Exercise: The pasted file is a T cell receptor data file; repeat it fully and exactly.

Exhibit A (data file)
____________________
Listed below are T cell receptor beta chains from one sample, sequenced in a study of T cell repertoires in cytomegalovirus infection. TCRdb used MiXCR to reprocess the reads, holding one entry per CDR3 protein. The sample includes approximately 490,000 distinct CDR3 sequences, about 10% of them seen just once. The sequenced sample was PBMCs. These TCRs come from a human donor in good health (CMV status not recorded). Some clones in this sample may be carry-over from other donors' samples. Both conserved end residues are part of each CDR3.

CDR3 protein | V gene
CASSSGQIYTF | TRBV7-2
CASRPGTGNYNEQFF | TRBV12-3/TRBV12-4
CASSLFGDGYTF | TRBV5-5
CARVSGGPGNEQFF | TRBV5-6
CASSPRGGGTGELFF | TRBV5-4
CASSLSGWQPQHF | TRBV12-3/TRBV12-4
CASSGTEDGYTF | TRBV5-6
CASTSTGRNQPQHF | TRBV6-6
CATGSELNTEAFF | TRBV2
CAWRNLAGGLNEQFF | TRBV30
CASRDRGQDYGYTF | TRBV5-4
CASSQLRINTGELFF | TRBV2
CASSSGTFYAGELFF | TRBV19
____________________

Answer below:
Listed below are T cell receptor beta chains from one sample, sequenced in a study of T cell repertoires in cytomegalovirus infection. TCRdb used MiXCR to reprocess the reads, holding one entry per CDR3 protein. The sample includes approximately 490,000 distinct CDR3 sequences, about 10% of them seen just once. The sequenced sample was PBMCs. These TCRs come from a human donor in good health (CMV status not recorded). Some clones in this sample may be carry-over from other donors' samples. Both conserved end residues are part of each CDR3.

CDR3 protein | V gene
CASSSGQIYTF | TRBV7-2
CASRPGTGNYNEQFF | TRBV12-3/TRBV12-4
CASSLFGDGYTF | TRBV5-5
CARVSGGPGNEQFF | TRBV5-6
CASSPRGGGTGELFF | TRBV5-4
CASSLSGWQPQHF | TRBV12-3/TRBV12-4
CASSGTEDGYTF | TRBV5-6
CASTSTGRNQPQHF | TRBV6-6
CATGSELNTEAFF | TRBV2
CAWRNLAGGLNEQFF | TRBV30
CASRDRGQDYGYTF | TRBV5-4
CASSQLRINTGELFF | TRBV2
CASSSGTFYAGELFF | TRBV19